Your life will become much simpler if you refer to the two DNA
strands as the "template" and "non-template" strands in the context
of the transcription process which initiates gene expression.
This terminology is so straightforward that it needs no explanation
-quite unlike the "sense" vs "anti-sense" or proposed "transcribed"
As for the original coinage of the term "sense-strand", that would
require some digging, much like determing the origin of a term like
"fast lane", except perhaps a lot easier. :)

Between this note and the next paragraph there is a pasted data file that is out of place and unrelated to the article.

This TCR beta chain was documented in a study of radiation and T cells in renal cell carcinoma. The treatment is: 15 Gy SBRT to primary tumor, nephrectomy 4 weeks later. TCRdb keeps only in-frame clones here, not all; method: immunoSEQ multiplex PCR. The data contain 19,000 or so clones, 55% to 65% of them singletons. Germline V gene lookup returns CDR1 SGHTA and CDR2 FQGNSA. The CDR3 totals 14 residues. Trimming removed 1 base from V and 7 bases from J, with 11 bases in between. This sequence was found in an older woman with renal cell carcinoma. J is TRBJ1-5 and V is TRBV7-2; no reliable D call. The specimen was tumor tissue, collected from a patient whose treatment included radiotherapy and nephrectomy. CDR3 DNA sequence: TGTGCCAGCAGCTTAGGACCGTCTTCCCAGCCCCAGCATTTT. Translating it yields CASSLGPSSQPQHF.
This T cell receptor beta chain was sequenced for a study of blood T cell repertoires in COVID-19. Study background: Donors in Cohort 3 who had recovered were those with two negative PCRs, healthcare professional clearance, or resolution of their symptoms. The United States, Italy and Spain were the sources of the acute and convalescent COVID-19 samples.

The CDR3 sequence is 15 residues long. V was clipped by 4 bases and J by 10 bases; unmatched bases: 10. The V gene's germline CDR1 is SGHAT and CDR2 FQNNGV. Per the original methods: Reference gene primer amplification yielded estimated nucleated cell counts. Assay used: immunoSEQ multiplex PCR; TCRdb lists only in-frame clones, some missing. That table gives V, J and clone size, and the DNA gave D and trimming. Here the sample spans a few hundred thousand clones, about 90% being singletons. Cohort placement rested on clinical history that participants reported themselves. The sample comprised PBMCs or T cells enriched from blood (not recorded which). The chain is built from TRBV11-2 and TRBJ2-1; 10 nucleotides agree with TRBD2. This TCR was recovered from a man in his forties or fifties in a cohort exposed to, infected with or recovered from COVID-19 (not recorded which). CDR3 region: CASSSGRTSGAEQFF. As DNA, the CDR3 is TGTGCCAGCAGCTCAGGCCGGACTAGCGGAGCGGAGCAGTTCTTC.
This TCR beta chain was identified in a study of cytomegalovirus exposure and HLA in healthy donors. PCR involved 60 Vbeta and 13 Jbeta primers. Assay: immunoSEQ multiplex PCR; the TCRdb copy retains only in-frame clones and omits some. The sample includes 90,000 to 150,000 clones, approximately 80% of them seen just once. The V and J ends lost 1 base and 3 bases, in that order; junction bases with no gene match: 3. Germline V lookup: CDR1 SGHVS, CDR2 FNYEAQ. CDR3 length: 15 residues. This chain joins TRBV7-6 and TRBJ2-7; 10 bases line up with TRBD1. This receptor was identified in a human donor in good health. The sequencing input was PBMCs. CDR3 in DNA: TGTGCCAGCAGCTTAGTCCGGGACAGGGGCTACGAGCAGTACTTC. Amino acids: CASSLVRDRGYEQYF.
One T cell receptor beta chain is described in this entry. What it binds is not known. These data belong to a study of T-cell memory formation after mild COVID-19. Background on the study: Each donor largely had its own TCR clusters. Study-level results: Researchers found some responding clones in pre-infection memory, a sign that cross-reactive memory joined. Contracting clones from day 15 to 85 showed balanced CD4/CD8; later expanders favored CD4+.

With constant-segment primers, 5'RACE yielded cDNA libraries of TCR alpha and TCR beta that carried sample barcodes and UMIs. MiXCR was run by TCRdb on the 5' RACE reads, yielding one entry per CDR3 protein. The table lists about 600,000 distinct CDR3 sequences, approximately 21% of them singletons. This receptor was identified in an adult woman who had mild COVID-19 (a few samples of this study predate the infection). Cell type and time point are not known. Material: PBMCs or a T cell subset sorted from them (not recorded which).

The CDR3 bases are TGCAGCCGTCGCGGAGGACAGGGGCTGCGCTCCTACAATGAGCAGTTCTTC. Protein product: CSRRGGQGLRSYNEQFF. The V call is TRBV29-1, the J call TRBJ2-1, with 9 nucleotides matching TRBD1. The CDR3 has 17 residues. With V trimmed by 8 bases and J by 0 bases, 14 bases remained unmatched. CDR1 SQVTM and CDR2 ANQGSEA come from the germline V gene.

PS."Sense", "plus", "RNA-identical", "non-template" are all interchangeable,
much to the dismay of the student of molecular biology. The term "sense"
refers directly to the fact that this strand consists of a series of
nucleotide bases which makes "sense" in specifying a string of proteins
via the universal genetic code. The other strand when read in context
of the genetic code would specify a peptide irrelevant to the gene of
interest, or perhaps no peptide at all, due to base triplets specifing
peptide chain termination.
Let us know what you find.
J. Graham PhD
Washington University of St. Louis
(Listowner, Amazons-l Digest)